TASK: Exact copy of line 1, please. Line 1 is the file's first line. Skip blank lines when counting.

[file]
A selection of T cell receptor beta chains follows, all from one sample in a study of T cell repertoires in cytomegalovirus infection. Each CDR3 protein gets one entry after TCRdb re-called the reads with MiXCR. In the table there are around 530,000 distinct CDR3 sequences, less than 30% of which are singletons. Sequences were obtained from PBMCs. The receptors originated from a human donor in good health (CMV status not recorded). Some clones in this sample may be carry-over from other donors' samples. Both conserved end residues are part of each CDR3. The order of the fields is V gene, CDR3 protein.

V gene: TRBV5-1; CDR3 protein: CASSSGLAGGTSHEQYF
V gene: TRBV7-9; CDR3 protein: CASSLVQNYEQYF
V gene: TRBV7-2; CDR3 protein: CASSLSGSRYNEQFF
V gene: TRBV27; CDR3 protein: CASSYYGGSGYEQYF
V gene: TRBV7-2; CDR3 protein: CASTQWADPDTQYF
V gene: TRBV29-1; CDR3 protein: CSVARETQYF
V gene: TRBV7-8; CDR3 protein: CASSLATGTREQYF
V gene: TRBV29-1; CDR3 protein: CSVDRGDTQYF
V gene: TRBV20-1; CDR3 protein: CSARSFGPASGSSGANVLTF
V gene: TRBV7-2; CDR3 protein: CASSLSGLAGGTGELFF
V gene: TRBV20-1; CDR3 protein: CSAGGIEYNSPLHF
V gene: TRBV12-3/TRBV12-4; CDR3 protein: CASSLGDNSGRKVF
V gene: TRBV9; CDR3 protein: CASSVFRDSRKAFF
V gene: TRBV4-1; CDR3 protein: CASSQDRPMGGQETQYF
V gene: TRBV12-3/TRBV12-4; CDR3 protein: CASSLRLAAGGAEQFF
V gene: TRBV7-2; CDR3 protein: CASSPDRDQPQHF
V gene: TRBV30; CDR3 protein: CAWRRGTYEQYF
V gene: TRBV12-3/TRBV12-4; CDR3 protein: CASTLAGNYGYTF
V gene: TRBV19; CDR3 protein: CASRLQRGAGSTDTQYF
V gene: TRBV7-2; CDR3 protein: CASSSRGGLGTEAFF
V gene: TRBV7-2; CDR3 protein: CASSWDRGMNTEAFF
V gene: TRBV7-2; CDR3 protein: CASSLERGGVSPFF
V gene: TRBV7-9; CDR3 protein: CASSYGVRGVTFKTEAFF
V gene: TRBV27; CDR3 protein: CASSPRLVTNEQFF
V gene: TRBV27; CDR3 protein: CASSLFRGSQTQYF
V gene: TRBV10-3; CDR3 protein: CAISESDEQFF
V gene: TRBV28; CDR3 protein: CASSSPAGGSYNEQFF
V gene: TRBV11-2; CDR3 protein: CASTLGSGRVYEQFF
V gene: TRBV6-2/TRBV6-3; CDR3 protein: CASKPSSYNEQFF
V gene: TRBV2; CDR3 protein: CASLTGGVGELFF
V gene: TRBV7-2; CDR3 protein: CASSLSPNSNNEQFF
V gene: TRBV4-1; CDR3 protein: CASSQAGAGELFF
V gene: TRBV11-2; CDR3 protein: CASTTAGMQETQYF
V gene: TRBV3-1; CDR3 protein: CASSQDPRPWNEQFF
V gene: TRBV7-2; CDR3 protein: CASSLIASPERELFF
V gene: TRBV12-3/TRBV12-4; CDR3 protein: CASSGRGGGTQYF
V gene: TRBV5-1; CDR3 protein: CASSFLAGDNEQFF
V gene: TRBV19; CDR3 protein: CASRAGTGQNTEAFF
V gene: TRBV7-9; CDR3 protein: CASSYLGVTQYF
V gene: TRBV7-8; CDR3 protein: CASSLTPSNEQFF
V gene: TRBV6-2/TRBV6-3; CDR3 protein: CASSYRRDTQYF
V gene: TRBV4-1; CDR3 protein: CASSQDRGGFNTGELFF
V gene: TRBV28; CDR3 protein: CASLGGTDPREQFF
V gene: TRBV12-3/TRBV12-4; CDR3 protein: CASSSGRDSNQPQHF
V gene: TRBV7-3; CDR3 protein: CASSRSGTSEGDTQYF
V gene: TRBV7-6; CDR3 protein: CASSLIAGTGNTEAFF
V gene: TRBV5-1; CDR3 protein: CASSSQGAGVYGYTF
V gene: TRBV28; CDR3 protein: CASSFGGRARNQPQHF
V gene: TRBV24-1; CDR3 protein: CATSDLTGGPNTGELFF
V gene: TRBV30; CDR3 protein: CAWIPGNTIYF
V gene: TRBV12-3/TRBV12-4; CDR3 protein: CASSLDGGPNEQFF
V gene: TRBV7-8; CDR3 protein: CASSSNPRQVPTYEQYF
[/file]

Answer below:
A selection of T cell receptor beta chains follows, all from one sample in a study of T cell repertoires in cytomegalovirus infection. Each CDR3 protein gets one entry after TCRdb re-called the reads with MiXCR. In the table there are around 530,000 distinct CDR3 sequences, less than 30% of which are singletons. Sequences were obtained from PBMCs. The receptors originated from a human donor in good health (CMV status not recorded). Some clones in this sample may be carry-over from other donors' samples. Both conserved end residues are part of each CDR3. The order of the fields is V gene, CDR3 protein.